By Larry Alton
As a small business owner, you've invested a huge chunk of your time, money, and energy to make your business work. Do you really want to risk losing it all simply because your employees failed to use basic security measures?
Small businesses often fail because of security breaches that put their data at risk. When small businesses suffer a business data loss from a cyber-attack, 60 percent of them shut down. And while security threats come in myriad forms, one of the biggest security risks to your company is your employees
Your employees can pose major problems and security risks, simply due to their negligence or lack of knowledge. Establishing a data security strategy and educating your employees can help you prevent many cyber-attacks. Here are just a few small business security tips you should share with your employees, in order to better protect your business.
Small Business Data Security Tips
1. Use Strong Passwords
People like to choose passwords they can remember. Sadly, the most common passwords in 2014 were "123456," "password," "12345678," and "qwerty." People also like to use their birthdays and other personal dates as passwords. Also troubling, people don’t change their passwords frequently; 47 percent of people use the same password for five straight years.
These types of simple (and weak) password structures make it ridiculously easy for hackers to hack them. And once they crack an employee's password, it's easy for them to access your entire system. Strong passwords include a combination of letters—both upper and lower case—numbers, and special characters. Teaching your employees to develop stronger passwords could potentially save your company from a data breach—and going out of business.
2. Download Malware Protection
Teach your employees about the power of malware protection. It's simple to download a malware and antivirus protection, but not everyone does it. Even if your budget can’t stretch an inch further, you don’t have to go unprotected. You can find plenty of reputable and free antivirus software options to help protect your small business.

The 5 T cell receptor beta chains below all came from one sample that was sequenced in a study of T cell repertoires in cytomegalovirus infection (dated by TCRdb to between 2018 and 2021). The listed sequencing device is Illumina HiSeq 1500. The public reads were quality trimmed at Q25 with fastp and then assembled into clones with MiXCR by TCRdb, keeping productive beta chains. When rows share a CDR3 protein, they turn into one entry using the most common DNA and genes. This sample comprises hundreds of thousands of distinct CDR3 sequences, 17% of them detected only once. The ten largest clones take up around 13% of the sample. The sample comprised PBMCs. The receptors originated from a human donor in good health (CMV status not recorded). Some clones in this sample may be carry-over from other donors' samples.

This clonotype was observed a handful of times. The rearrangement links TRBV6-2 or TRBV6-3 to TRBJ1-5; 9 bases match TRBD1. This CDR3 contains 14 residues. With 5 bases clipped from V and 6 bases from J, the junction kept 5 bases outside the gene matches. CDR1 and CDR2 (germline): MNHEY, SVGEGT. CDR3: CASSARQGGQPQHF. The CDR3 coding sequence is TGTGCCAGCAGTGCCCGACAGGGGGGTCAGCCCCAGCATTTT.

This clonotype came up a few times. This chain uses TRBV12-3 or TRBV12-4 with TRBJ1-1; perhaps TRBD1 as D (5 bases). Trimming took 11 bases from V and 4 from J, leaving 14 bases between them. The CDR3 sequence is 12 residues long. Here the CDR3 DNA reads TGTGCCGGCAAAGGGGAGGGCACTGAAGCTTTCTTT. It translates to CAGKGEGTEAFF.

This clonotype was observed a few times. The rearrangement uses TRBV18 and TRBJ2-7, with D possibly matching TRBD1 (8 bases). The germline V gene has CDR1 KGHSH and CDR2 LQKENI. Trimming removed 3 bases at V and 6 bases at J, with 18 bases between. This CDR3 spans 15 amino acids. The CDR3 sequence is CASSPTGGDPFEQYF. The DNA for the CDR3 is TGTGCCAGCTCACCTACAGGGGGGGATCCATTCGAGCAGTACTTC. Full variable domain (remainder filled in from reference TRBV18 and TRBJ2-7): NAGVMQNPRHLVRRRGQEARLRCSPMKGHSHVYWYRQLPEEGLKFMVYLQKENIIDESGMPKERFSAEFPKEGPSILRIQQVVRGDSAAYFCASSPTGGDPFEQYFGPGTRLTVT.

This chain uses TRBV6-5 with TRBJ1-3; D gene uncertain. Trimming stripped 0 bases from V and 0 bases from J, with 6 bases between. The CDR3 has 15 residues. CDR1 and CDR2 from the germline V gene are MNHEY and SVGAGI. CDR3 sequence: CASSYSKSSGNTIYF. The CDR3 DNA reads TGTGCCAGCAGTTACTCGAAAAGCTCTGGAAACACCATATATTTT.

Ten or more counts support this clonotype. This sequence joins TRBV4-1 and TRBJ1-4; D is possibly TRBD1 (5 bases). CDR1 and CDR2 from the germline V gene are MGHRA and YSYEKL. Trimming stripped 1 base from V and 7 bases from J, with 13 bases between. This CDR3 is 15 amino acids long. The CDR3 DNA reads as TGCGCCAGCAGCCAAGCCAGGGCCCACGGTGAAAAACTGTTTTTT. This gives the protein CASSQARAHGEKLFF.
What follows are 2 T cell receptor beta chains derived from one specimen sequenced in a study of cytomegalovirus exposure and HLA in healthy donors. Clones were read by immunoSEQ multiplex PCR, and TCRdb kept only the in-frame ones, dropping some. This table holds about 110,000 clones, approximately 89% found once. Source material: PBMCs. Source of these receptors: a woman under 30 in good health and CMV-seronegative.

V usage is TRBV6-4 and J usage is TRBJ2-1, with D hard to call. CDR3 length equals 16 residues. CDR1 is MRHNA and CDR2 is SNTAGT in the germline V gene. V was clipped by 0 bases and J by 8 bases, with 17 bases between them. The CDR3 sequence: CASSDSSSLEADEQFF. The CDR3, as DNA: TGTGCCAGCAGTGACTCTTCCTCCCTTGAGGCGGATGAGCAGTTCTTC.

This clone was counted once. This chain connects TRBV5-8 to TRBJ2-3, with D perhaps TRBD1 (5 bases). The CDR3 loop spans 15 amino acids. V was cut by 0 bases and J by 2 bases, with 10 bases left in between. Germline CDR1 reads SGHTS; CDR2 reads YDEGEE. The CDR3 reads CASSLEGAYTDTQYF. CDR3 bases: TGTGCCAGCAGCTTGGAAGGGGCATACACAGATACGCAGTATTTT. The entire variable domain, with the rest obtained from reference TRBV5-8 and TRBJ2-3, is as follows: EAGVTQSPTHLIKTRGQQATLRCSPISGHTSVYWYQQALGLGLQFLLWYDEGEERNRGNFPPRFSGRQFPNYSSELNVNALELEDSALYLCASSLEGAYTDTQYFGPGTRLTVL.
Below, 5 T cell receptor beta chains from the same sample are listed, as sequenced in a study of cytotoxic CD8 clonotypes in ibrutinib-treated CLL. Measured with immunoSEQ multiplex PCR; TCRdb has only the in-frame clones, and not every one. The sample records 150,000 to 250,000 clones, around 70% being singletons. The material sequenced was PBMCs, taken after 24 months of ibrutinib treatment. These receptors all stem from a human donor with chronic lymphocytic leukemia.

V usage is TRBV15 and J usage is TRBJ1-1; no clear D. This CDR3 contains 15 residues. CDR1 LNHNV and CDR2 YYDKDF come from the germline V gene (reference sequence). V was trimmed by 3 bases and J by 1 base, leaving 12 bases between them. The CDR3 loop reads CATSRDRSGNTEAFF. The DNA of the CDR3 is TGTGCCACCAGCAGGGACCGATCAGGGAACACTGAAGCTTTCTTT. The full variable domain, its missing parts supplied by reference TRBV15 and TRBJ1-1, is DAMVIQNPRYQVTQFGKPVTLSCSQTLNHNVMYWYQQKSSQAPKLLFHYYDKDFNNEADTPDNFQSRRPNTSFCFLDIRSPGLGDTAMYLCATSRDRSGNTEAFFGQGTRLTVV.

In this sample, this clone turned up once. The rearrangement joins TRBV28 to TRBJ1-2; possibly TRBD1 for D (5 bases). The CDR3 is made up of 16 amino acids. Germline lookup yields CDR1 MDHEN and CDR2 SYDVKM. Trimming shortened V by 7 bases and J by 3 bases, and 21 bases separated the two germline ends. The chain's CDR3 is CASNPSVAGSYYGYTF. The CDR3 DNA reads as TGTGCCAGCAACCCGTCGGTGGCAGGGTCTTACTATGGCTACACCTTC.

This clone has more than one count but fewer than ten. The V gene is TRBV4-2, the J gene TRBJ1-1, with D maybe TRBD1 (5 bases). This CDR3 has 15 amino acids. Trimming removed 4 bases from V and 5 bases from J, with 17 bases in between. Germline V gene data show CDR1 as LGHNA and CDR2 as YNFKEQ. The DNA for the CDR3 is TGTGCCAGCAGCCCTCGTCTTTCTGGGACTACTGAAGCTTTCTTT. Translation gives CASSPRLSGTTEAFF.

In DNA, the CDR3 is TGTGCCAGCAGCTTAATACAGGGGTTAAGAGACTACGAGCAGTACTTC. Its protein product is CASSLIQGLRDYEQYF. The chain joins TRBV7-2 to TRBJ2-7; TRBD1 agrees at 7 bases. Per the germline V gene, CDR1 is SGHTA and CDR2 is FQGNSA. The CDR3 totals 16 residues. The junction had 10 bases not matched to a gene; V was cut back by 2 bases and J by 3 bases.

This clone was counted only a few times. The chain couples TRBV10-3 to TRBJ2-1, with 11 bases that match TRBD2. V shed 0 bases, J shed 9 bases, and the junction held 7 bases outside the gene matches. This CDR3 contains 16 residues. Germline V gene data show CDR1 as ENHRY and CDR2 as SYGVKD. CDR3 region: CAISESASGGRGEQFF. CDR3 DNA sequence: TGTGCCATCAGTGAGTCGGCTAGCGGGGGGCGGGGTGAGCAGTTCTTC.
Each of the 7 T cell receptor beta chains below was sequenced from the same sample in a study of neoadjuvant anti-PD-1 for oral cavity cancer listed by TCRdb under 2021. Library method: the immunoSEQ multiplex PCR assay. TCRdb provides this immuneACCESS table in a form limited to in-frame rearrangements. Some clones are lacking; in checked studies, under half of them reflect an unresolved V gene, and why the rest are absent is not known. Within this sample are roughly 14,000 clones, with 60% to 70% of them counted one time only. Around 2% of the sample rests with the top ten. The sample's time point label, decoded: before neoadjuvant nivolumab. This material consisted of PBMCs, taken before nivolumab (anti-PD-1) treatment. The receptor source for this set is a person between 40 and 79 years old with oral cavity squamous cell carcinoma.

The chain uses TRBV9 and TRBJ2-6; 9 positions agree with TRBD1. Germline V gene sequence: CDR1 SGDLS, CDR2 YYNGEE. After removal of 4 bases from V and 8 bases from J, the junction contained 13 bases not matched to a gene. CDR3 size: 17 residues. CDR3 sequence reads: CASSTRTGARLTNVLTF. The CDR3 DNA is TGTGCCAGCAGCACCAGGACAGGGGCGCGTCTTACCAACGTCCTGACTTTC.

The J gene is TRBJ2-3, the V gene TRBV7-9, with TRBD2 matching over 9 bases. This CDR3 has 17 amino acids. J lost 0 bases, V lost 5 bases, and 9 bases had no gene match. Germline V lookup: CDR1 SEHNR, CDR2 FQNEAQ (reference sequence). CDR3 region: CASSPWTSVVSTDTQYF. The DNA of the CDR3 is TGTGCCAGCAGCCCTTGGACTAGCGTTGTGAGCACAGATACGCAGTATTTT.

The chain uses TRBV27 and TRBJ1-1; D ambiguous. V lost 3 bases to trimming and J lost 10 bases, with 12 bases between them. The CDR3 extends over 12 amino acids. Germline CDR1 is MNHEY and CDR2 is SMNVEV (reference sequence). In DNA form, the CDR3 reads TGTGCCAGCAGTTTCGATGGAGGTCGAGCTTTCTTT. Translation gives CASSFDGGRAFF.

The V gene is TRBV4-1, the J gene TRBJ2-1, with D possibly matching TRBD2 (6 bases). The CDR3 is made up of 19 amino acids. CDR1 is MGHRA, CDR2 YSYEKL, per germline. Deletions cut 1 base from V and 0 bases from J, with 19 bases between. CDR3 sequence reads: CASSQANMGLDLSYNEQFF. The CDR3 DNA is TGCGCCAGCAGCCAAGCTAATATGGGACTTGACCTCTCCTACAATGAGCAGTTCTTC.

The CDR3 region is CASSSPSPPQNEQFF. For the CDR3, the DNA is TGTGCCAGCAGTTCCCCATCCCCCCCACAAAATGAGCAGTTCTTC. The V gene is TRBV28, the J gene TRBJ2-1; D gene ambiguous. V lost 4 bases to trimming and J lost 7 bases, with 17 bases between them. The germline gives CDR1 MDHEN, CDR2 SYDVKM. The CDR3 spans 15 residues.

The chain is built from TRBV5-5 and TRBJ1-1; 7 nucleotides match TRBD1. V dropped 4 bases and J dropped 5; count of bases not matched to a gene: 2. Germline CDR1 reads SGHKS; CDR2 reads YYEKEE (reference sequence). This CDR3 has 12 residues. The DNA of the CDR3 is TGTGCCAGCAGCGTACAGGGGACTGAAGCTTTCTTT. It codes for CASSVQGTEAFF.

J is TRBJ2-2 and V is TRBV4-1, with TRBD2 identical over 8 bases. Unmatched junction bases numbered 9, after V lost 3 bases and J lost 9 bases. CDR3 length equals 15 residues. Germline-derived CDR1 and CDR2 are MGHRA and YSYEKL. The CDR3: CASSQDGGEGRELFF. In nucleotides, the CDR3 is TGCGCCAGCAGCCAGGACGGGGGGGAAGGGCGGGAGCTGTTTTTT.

3. Click with Caution
Educate your employees about the dangers of clicking on email attachments and Web links. When employees on your network click on a spammy link, it can unleash all kinds of havoc on your files, and it can open the door for hackers. Learn how to spot risky attachments and phony websites, and then teach your staff to avoid this kind of infiltration.
4. Understand Mobile Threats
Many people believe that because mobile devices are relatively new and well-protected, they aren't susceptible to security threats. However, that couldn't be further from the truth. Malware can affect mobile devices just as easily as any other electronic devices, and it can cause major headaches for businesses when hackers steal data.
Mobile malware is quickly growing, and the threat is very real. Insist that your employees download apps only from trusted sources, like Google Play and the Apple App Store. They should also avoid connecting their mobile devices to untrusted networks and devices.
5. Back Up Data Regularly
The last thing you want is for your customers to blame you for losing their data. Ransomware, a common family of malware, can take over a computer and steal information. What's worse, this ransomware can infect your website, even if you have protection in place.
Preventing a ransomeware attack is very difficult and not at all foolproof. But you can take these steps to minimize the risk of infection. And of course it also helps to keep all of your small business systems and software up to date.
6. Avoid Public Wi-Fi
Many people don't realize that public Wi-Fi is one of the most vulnerable places for mobile devices; hackers feed off the unencrypted Web use to attack personal accounts. Conduct sensitive browsing, such as banking and online transactions, only on a trusted device and a secure network, in order to avoid having your data stolen.
7. Don't Leave Devices Unattended
This seems like basic common sense, but many people are simply too trusting. Computers, phones, tablets, laptops, and other devices that may contain personal account information on them make tempting targets for thieves. Even if you leave your laptop for just a moment while getting a napkin from the counter at the coffee shop, your accounts are at risk. Lock and secure your mobile devices, flash drives, external hard drives, and any other sensitive equipment before stepping away.
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